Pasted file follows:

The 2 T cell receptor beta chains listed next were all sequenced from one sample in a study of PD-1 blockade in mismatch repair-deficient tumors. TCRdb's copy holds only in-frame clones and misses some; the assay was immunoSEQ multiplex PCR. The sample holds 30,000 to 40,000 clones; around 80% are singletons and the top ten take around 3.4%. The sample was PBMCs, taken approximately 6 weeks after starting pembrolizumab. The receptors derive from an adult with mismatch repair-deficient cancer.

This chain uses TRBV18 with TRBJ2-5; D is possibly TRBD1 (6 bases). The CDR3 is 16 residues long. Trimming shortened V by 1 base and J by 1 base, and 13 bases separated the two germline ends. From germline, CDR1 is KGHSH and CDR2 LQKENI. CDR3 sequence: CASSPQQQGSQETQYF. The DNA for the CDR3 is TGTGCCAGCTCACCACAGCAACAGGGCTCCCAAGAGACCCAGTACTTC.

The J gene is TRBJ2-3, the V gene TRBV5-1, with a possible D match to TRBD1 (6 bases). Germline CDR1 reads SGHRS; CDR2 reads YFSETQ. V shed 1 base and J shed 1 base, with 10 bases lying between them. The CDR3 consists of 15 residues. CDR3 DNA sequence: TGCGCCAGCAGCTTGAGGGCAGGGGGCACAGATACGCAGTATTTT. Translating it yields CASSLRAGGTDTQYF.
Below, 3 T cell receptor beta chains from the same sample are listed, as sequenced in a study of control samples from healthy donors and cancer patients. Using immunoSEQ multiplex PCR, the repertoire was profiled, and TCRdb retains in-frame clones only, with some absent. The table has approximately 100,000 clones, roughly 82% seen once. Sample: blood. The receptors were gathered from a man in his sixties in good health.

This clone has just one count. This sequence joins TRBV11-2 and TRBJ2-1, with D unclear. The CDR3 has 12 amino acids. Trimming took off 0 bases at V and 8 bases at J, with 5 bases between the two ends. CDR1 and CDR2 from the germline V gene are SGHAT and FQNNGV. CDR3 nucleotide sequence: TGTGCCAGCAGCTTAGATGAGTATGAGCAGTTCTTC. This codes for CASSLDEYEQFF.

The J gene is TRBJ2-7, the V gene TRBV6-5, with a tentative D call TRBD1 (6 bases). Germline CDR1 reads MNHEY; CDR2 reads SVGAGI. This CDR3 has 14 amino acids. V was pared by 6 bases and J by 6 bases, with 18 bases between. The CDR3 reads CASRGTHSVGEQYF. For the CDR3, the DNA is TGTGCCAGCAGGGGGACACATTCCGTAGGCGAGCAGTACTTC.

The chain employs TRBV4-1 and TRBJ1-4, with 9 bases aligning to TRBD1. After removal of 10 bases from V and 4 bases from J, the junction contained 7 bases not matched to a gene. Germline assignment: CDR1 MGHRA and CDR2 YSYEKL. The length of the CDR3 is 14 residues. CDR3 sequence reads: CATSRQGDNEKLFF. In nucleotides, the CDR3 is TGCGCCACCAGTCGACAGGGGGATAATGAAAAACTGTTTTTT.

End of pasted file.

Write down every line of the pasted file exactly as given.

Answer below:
The 2 T cell receptor beta chains listed next were all sequenced from one sample in a study of PD-1 blockade in mismatch repair-deficient tumors. TCRdb's copy holds only in-frame clones and misses some; the assay was immunoSEQ multiplex PCR. The sample holds 30,000 to 40,000 clones; around 80% are singletons and the top ten take around 3.4%. The sample was PBMCs, taken approximately 6 weeks after starting pembrolizumab. The receptors derive from an adult with mismatch repair-deficient cancer.

This chain uses TRBV18 with TRBJ2-5; D is possibly TRBD1 (6 bases). The CDR3 is 16 residues long. Trimming shortened V by 1 base and J by 1 base, and 13 bases separated the two germline ends. From germline, CDR1 is KGHSH and CDR2 LQKENI. CDR3 sequence: CASSPQQQGSQETQYF. The DNA for the CDR3 is TGTGCCAGCTCACCACAGCAACAGGGCTCCCAAGAGACCCAGTACTTC.

The J gene is TRBJ2-3, the V gene TRBV5-1, with a possible D match to TRBD1 (6 bases). Germline CDR1 reads SGHRS; CDR2 reads YFSETQ. V shed 1 base and J shed 1 base, with 10 bases lying between them. The CDR3 consists of 15 residues. CDR3 DNA sequence: TGCGCCAGCAGCTTGAGGGCAGGGGGCACAGATACGCAGTATTTT. Translating it yields CASSLRAGGTDTQYF.
Below, 3 T cell receptor beta chains from the same sample are listed, as sequenced in a study of control samples from healthy donors and cancer patients. Using immunoSEQ multiplex PCR, the repertoire was profiled, and TCRdb retains in-frame clones only, with some absent. The table has approximately 100,000 clones, roughly 82% seen once. Sample: blood. The receptors were gathered from a man in his sixties in good health.

This clone has just one count. This sequence joins TRBV11-2 and TRBJ2-1, with D unclear. The CDR3 has 12 amino acids. Trimming took off 0 bases at V and 8 bases at J, with 5 bases between the two ends. CDR1 and CDR2 from the germline V gene are SGHAT and FQNNGV. CDR3 nucleotide sequence: TGTGCCAGCAGCTTAGATGAGTATGAGCAGTTCTTC. This codes for CASSLDEYEQFF.

The J gene is TRBJ2-7, the V gene TRBV6-5, with a tentative D call TRBD1 (6 bases). Germline CDR1 reads MNHEY; CDR2 reads SVGAGI. This CDR3 has 14 amino acids. V was pared by 6 bases and J by 6 bases, with 18 bases between. The CDR3 reads CASRGTHSVGEQYF. For the CDR3, the DNA is TGTGCCAGCAGGGGGACACATTCCGTAGGCGAGCAGTACTTC.

The chain employs TRBV4-1 and TRBJ1-4, with 9 bases aligning to TRBD1. After removal of 10 bases from V and 4 bases from J, the junction contained 7 bases not matched to a gene. Germline assignment: CDR1 MGHRA and CDR2 YSYEKL. The length of the CDR3 is 14 residues. CDR3 sequence reads: CATSRQGDNEKLFF. In nucleotides, the CDR3 is TGCGCCACCAGTCGACAGGGGGATAATGAAAAACTGTTTTTT.